Systemic Lupus Erythematosus
Symptoms can be mild or very severe. It can affect one part of the body or many. Though symptoms can be lasting, there are often times without symptoms in between.
You may have:
- Fever without signs of infection
- Weight loss
- Swollen and painful joints
- Swollen muscles
- Skin rashes over areas exposed to sunlight, especially a butterfly shaped rash over the nose and cheeks
- Sensitivity to light
- Mouth sores
- Hair loss
- Nausea and vomiting
- Belly pain
- Problems breathing
- Chest pain
|Common SLE Rash Sites|
|Facial butterfly rash is a hallmark symptom of SLE.|
|Copyright © Nucleus Medical Media, Inc.|
SLE can’t be cured. Symptoms can be managed with medicines and lifestyle changes. Talk with your doctor about the best plan for you. It will depend on the severity and location of your symptoms.
There are many medicines that are used, such as:
- Antimalarial drugs
- Drugs to suppress the immune system
- Nonsteroidal anti-inflammatory drugs (NSAIDs)
- B-cell therapy
- Blood thinners
You may need to take more than one of these medicines.
Some changes can help you prevent flare-ups. Changes to your medicines may also be used to prevent them. Work with your doctor to make a plan. This may mean that you:
- Learn the signs of a flare-up and call your doctor right away
- Get treatment for any cuts or infections right away
- Manage symptoms for other chronic health problems
- Avoid sun exposure
- If you smoke, talk to your doctor about ways to quit
- Eat healthy foods
- Limit stress
- Get enough rest
- Exercise regularly if your doctor says it is okay
SLE is best managed with strong communication between you and your healthcare team. Make sure to go to all appointments as advised. Let your doctor know about any changes in your health or care program.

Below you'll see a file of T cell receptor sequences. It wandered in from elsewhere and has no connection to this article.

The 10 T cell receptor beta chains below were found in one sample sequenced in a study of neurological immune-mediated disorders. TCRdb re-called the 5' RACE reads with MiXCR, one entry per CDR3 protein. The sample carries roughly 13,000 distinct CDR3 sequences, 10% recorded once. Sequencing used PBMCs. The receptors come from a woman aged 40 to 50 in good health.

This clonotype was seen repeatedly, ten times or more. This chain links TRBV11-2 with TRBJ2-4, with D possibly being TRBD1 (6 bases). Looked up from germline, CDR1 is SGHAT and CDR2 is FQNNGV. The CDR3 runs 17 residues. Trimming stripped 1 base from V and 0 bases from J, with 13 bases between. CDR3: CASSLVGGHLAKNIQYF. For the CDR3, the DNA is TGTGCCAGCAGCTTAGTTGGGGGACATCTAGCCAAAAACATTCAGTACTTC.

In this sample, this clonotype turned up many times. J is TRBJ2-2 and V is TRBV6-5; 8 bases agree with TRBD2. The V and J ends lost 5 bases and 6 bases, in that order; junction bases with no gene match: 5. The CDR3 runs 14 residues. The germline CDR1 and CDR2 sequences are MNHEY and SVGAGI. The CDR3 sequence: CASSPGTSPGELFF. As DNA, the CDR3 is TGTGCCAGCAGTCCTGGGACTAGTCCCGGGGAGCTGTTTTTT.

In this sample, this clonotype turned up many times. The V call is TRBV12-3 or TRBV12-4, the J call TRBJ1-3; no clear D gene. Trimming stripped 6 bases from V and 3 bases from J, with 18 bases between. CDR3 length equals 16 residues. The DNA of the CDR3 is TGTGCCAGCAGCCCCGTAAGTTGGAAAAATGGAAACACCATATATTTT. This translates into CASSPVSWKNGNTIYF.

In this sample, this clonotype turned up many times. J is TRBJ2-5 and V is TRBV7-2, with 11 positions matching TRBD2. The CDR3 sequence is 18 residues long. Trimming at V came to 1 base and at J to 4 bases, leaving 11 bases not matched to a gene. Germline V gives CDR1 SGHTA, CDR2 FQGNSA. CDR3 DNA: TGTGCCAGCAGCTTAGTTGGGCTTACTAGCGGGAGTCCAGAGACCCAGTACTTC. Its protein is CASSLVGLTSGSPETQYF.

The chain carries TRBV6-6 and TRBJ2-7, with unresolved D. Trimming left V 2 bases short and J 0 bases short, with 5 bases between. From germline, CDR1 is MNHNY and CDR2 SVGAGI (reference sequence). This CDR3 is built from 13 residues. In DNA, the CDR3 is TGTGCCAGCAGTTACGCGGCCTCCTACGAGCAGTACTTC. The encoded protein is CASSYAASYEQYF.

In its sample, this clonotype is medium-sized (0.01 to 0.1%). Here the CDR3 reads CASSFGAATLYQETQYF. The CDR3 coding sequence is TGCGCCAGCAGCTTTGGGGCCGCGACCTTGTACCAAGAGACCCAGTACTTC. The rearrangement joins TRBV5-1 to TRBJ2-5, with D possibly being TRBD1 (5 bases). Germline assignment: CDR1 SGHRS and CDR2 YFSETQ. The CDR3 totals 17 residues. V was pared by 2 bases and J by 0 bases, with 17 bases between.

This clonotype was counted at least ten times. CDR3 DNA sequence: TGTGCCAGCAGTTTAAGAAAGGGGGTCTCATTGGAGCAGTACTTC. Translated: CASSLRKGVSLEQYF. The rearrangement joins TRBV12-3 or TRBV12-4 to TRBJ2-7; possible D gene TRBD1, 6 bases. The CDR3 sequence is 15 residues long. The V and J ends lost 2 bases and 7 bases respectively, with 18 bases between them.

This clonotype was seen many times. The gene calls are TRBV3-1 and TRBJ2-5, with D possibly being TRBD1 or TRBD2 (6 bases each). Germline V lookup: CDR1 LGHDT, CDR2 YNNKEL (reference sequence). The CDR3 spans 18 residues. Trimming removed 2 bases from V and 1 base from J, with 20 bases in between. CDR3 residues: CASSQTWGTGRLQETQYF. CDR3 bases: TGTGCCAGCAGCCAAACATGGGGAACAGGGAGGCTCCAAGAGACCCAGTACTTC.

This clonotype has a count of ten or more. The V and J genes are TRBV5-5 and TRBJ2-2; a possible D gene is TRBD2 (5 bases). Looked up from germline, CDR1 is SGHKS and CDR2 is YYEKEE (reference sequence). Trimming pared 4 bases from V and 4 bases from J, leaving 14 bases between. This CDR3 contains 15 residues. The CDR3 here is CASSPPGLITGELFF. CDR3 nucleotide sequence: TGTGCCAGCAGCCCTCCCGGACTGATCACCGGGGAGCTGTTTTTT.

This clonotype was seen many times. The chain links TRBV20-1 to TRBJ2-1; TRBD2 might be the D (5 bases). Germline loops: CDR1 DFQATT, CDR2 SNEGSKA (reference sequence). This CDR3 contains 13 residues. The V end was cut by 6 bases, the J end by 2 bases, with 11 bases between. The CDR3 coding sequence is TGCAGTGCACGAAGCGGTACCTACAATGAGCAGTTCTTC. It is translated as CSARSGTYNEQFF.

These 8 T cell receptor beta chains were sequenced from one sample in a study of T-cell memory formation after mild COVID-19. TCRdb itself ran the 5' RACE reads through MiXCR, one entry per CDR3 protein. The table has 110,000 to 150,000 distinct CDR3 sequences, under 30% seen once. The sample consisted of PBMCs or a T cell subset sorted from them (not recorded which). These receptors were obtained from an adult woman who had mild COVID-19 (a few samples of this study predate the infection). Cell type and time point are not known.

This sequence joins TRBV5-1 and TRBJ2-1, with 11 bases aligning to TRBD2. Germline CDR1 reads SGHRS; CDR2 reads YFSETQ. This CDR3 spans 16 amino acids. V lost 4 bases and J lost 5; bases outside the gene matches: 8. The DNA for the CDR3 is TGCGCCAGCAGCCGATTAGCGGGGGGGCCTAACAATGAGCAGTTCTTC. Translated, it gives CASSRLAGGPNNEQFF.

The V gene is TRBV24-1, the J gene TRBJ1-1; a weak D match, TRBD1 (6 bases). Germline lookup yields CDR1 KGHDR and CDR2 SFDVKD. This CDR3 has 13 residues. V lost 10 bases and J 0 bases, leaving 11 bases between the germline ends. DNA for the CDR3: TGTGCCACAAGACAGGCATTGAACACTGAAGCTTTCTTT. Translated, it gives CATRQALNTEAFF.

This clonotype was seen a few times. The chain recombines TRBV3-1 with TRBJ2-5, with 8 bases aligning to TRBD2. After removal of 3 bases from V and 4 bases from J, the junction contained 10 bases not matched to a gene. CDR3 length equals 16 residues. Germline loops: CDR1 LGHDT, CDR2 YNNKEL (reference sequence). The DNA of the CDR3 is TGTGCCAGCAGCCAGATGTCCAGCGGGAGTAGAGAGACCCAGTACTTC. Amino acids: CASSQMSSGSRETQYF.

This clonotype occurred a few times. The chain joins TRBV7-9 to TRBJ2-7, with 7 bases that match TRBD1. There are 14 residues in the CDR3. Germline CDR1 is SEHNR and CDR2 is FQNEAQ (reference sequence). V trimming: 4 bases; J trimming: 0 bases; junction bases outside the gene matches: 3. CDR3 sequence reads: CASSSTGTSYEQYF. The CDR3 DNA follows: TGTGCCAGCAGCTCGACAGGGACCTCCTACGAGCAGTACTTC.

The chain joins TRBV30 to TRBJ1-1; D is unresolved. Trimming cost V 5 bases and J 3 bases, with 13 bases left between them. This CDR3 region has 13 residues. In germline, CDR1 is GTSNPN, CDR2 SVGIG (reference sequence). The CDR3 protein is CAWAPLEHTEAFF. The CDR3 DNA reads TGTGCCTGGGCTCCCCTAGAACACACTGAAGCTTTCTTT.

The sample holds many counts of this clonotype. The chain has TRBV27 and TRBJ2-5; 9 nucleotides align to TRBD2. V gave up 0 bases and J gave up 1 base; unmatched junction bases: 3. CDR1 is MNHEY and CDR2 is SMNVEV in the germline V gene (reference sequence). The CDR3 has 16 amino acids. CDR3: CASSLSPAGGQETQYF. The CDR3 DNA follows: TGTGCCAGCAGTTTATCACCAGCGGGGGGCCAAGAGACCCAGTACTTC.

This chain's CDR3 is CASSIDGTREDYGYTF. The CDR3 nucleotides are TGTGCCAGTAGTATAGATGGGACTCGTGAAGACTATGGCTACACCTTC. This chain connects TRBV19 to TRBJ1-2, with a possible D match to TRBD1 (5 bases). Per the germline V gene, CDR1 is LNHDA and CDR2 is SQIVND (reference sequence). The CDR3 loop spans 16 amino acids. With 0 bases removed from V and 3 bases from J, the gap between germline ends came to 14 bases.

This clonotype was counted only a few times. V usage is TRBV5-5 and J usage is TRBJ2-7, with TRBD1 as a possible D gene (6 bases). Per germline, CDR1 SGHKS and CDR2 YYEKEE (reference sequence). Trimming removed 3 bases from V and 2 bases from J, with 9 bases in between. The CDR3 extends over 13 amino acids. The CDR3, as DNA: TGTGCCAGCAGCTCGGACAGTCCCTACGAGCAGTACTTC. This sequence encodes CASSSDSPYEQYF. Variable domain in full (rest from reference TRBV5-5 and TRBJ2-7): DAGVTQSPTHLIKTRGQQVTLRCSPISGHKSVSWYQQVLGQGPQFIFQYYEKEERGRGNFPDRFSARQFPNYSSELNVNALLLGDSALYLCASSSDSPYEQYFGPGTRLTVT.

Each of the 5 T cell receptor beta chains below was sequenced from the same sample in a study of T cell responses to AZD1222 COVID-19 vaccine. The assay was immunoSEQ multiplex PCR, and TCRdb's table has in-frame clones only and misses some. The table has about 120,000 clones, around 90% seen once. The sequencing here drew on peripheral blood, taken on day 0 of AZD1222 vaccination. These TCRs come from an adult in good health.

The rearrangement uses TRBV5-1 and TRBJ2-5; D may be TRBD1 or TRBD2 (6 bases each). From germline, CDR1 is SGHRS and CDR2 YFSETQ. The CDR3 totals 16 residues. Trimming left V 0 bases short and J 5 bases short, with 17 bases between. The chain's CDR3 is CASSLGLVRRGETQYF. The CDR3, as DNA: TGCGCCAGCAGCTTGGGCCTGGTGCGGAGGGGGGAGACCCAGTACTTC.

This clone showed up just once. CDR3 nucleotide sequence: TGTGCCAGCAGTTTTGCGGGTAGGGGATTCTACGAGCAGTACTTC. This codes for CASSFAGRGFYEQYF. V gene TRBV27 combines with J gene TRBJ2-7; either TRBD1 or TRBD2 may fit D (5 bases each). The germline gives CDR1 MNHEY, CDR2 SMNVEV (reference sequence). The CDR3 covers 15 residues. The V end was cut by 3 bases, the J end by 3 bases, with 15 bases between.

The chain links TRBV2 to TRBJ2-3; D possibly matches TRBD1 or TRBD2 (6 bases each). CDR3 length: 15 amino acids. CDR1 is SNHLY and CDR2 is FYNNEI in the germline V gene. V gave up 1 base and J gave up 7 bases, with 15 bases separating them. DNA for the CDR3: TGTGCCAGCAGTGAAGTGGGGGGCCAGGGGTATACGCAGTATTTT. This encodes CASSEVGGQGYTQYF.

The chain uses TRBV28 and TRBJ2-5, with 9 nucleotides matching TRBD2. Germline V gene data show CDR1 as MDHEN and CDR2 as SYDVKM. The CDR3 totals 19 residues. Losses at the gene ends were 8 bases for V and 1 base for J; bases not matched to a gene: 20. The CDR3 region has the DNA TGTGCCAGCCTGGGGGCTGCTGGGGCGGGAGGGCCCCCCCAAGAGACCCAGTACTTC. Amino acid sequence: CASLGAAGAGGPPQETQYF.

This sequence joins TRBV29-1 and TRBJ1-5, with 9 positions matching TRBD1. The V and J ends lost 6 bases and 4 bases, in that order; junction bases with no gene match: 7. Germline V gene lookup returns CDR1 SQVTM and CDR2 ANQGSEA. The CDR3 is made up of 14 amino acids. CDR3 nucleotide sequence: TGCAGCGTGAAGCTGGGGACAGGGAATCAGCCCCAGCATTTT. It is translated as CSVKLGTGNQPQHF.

Depression in people with SLE is common. Surround yourself with supportive family and friends. If you are still having problems, seek counseling or join a support group.
This content is reviewed regularly and is updated when new and relevant evidence is made available. This information is neither intended nor implied to be a substitute for professional medical advice. Always seek the advice of your physician or other qualified health provider prior to starting any new treatment or with questions regarding a medical condition.
Edits to original content made by Denver Health.
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a (Lupus; SLE; Lupus, Systemic)
Lupus Foundation of America http://www.lupus.org
Lupus Research Institute http://www.lupusresearchinstitute.org
The Kidney Foundation of Canada http://kidney.ca
Lupus Canada http://www.lupuscanada.org
Handout on health: Systemic lupus erythematosus. National Institute of Arthritis and Musculoskeletal and Skin Diseases website. Available at: http://www.niams.nih.gov/Health%5FInfo/Lupus/default.asp. Updated June 30, 2016. Accessed August 15, 2018.
Systemic lupus erythematosus (SLE). EBSCO DynaMed Plus website. Available at: http://www.dynamed.com/topics/dmp~AN~T115873/Systemic-lupus-erythematosus-SLE . Updated July 20, 2018. Accessed August 15, 2018.
Understanding lupus. Lupus Foundation of America website. Available at: http://www.lupus.org/answers/topic/understanding-lupus. Accessed August 15, 2018.
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